Looking in from the outside, Quincy McGee’s presence on the UAB offensive line came affixed with a question mark when the 2022 season began.
McGee was the lone offensive lineman projected to be a starter that had no starts to his name. The other four – tackles Kadeem Telfort and Sidney Wells, guard Matthew Trehern and center Will Rykard – were proven at their position. And then there was McGee, who played in five games as a backup last season but was far from proven.
Inside the football operations center, though, there wasn’t necessarily a question mark.
“We really saw it in the spring,” said interim head coach Bryant Vincent. “When Sidney got banged up in the spring, we moved guys around and we put Q at that right guard position. The next two weeks of spring practice, he really took steps. Every practice, you could see him take big steps and, really, that was where he kicked the door down and said I’m ready to play. He was proving it day in and day out.”
It was a different Quincy McGee from a year ago.
“He developed a lot of confidence, we were developing confidence in him, because of his performance and his consistency,” Vincent said. “It just fed over to summer and fall camp and now you see what he's accomplished this season.”
McGee started all 12 games at right guard and was an All-Conference USA second-team selection. He is finishing off a strong season with his teammates against Miami of Ohio in the Bahamas Bowl on Friday.
“I’ve grown in a lot of ways,” McGee said. “I’ve grown as a player and outside of football. I learned if I do right outside of football, everything will be good inside the building.”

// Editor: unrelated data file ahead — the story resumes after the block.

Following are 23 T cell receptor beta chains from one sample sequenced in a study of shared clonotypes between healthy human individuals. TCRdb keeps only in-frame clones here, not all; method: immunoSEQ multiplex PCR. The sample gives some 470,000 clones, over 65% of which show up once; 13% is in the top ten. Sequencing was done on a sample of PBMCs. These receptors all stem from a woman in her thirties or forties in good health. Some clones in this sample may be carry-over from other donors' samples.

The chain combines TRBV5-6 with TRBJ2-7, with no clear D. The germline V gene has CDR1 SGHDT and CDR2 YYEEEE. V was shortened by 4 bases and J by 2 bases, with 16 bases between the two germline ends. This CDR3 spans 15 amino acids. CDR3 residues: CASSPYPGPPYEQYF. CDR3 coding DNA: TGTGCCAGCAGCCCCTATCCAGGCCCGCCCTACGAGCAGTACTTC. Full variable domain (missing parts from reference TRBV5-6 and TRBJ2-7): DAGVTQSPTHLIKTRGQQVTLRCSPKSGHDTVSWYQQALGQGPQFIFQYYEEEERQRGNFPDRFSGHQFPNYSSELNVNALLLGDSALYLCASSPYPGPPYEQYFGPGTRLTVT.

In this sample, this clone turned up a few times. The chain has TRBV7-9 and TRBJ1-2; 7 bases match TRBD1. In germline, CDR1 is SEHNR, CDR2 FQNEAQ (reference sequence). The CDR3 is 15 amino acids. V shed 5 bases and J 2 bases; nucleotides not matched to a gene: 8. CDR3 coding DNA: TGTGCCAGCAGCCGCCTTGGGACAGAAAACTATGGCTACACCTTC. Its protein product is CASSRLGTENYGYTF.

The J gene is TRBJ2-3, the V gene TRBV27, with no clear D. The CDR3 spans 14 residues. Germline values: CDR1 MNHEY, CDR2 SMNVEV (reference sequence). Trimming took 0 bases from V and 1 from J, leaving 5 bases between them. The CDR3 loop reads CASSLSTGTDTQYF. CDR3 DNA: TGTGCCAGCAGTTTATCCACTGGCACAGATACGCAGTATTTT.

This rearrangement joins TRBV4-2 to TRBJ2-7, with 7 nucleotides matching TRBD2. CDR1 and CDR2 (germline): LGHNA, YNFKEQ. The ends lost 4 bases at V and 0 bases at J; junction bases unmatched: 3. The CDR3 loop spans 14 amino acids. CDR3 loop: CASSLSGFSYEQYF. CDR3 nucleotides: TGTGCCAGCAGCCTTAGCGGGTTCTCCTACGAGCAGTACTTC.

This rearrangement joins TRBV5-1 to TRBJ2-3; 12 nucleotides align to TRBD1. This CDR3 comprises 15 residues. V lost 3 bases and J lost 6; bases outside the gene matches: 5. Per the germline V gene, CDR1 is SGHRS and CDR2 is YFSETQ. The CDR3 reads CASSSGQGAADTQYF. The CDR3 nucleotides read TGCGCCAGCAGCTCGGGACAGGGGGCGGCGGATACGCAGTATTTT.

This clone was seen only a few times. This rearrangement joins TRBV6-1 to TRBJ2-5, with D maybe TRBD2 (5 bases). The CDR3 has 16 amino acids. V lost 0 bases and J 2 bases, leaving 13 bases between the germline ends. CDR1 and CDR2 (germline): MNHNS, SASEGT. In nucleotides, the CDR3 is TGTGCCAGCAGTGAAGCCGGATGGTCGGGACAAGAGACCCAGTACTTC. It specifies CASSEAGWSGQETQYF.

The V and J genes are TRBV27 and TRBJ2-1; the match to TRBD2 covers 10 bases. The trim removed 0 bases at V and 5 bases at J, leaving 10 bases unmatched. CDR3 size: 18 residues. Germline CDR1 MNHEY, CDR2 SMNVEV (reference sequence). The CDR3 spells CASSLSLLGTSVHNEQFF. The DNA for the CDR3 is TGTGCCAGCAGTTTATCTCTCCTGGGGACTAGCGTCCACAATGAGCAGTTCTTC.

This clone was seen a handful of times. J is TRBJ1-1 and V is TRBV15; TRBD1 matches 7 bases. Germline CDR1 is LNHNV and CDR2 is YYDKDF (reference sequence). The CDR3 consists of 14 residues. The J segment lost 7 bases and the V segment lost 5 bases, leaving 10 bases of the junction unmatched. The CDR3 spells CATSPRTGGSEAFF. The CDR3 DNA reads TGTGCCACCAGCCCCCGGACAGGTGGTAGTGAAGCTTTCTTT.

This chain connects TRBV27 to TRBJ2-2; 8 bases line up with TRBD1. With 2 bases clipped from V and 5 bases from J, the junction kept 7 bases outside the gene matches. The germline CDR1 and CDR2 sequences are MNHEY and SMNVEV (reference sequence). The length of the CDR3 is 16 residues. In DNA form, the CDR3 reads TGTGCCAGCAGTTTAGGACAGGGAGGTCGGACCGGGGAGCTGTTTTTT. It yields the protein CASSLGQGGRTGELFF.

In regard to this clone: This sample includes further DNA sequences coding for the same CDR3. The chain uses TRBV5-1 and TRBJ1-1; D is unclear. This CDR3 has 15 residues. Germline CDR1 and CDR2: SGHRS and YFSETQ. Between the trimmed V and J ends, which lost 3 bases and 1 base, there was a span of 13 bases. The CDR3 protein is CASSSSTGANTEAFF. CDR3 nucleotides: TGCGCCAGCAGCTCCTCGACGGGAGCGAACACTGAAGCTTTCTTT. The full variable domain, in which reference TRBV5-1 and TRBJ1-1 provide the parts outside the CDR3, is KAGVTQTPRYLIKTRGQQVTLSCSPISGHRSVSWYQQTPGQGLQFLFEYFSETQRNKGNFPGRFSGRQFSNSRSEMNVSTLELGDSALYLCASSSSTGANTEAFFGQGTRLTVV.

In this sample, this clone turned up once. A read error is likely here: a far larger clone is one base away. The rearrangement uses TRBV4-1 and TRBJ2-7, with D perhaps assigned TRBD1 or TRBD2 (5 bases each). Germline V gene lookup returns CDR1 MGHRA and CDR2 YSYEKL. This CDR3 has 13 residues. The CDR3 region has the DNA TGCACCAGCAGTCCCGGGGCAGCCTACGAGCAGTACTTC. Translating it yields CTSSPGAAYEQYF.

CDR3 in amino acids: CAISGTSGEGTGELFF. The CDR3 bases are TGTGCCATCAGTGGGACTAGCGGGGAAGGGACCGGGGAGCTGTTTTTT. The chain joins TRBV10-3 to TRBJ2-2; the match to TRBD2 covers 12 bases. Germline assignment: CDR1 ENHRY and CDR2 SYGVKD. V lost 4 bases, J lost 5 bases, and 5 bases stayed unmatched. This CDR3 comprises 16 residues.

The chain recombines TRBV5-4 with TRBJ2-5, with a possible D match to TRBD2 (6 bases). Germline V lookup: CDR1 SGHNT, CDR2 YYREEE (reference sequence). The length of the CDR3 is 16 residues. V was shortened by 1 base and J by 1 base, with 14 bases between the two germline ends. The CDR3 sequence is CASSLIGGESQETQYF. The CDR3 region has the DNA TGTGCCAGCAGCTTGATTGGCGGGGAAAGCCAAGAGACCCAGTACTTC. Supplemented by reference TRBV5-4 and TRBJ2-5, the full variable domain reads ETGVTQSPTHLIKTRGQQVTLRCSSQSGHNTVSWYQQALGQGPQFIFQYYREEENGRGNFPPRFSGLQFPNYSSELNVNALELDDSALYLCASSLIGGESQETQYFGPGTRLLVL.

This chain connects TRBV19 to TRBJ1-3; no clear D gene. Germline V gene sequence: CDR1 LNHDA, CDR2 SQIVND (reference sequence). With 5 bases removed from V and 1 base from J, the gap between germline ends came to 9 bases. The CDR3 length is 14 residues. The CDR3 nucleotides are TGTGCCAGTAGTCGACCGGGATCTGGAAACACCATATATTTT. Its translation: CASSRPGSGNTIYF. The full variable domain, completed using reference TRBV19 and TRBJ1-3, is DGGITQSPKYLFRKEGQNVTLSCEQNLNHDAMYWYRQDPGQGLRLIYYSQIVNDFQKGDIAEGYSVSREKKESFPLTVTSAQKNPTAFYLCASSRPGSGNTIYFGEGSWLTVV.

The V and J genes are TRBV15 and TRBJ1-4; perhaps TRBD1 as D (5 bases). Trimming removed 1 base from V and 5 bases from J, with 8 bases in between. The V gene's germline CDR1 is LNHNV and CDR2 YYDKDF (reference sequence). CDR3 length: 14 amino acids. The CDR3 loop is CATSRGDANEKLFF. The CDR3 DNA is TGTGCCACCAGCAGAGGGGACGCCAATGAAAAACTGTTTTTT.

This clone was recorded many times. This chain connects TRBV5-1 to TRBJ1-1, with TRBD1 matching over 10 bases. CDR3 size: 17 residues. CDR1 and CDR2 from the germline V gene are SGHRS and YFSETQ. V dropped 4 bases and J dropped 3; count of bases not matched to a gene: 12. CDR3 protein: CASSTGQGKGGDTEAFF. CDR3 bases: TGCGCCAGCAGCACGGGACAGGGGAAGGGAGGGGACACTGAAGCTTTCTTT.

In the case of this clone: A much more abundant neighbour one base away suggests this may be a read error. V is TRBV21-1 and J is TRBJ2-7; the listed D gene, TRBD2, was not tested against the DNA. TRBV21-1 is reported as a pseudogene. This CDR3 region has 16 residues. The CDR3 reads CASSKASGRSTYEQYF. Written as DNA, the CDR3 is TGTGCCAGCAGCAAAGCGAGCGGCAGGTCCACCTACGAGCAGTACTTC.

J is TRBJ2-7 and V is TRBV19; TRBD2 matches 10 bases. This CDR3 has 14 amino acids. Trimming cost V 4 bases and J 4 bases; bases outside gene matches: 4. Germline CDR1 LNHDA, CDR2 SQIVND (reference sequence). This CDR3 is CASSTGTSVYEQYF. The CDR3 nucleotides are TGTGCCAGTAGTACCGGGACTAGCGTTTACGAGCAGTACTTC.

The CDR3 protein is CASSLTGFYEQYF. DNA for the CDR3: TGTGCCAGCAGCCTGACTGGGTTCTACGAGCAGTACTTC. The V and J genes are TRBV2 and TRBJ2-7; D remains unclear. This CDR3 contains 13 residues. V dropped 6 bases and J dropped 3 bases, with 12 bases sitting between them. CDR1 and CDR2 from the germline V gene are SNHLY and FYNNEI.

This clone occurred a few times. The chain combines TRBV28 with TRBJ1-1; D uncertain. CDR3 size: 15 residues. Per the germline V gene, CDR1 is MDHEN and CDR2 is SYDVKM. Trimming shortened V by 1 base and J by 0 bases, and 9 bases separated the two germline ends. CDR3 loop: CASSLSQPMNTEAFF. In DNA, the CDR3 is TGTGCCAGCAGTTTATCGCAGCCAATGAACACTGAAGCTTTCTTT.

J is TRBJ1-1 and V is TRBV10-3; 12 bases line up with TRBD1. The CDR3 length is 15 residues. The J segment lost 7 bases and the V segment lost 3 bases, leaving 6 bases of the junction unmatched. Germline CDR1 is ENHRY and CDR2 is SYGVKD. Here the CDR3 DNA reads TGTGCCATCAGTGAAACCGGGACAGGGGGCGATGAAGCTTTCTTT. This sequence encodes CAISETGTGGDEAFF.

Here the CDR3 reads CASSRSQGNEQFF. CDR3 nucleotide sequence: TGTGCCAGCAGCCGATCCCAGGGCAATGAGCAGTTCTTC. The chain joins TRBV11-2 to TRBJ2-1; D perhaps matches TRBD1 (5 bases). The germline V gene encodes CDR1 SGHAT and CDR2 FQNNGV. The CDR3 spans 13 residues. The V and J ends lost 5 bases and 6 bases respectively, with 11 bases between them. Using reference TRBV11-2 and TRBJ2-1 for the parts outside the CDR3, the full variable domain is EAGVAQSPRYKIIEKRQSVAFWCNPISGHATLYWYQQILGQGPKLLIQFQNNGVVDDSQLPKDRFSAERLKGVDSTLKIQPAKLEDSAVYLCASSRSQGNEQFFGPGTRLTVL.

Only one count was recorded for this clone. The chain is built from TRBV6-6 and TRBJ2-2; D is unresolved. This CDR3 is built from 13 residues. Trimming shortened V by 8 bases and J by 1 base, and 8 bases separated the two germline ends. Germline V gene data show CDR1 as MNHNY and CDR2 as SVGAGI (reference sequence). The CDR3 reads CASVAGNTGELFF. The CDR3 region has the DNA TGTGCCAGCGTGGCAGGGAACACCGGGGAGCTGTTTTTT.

Offensive tackle Sidney Wells, who lines up next to McGee, has seen the growth.
“I’ve seen him fight through injury, I’ve seen him grow as a player from a schematic standpoint,” said Wells, a first-team All-Conference USA selection. “Quincy, his growth from when he first got here to where he is now is amazing. He’s definitely put in the work.”
The work actually began at a pair of junior colleges. The Hattiesburg, Mississippi native didn’t get recruited out of high school because schools felt like he was too big. As a high school senior, McGee said he was around 385 pounds. During his first year at Southwest Mississippi Community College, he reached 420 pounds.
“My o-line coach had me on a strict diet and workout,” McGee said. “Mainly, not being able to eat what I wanted to eat. Eating healthy and not being able to eat at a certain time of night.”
By the end of his first year, he was down to 370 pounds. He transferred to Mississippi Gulf Coast CC, where he was part of a national championship team, and was down to 335 pounds by the time he arrived at UAB. He played this season at 295 pounds.
Wells has a similar story. He was over 400 pounds at one point while at Mississippi Gulf Coast CC and developed into a two-time All-C-USA player.
“It is crazy, especially being from Mississippi, people didn’t really give us a chance,” said Wells. “It’s crazy to see guys who have the same ambition, the same goals, the same want-to that you have. To know that you’re not alone. I definitely appreciate it.”
For McGee, he has one more season at UAB, which means he’s begun the process of showing the new staff his capability.
“Most definitely, I have to prove myself,” McGee said. “I feel like everybody has to prove yourself to somebody coming in, when they don’t know you. You have to earn your spot. Nothing is given to you. I feel like I’m ready to rock out.”
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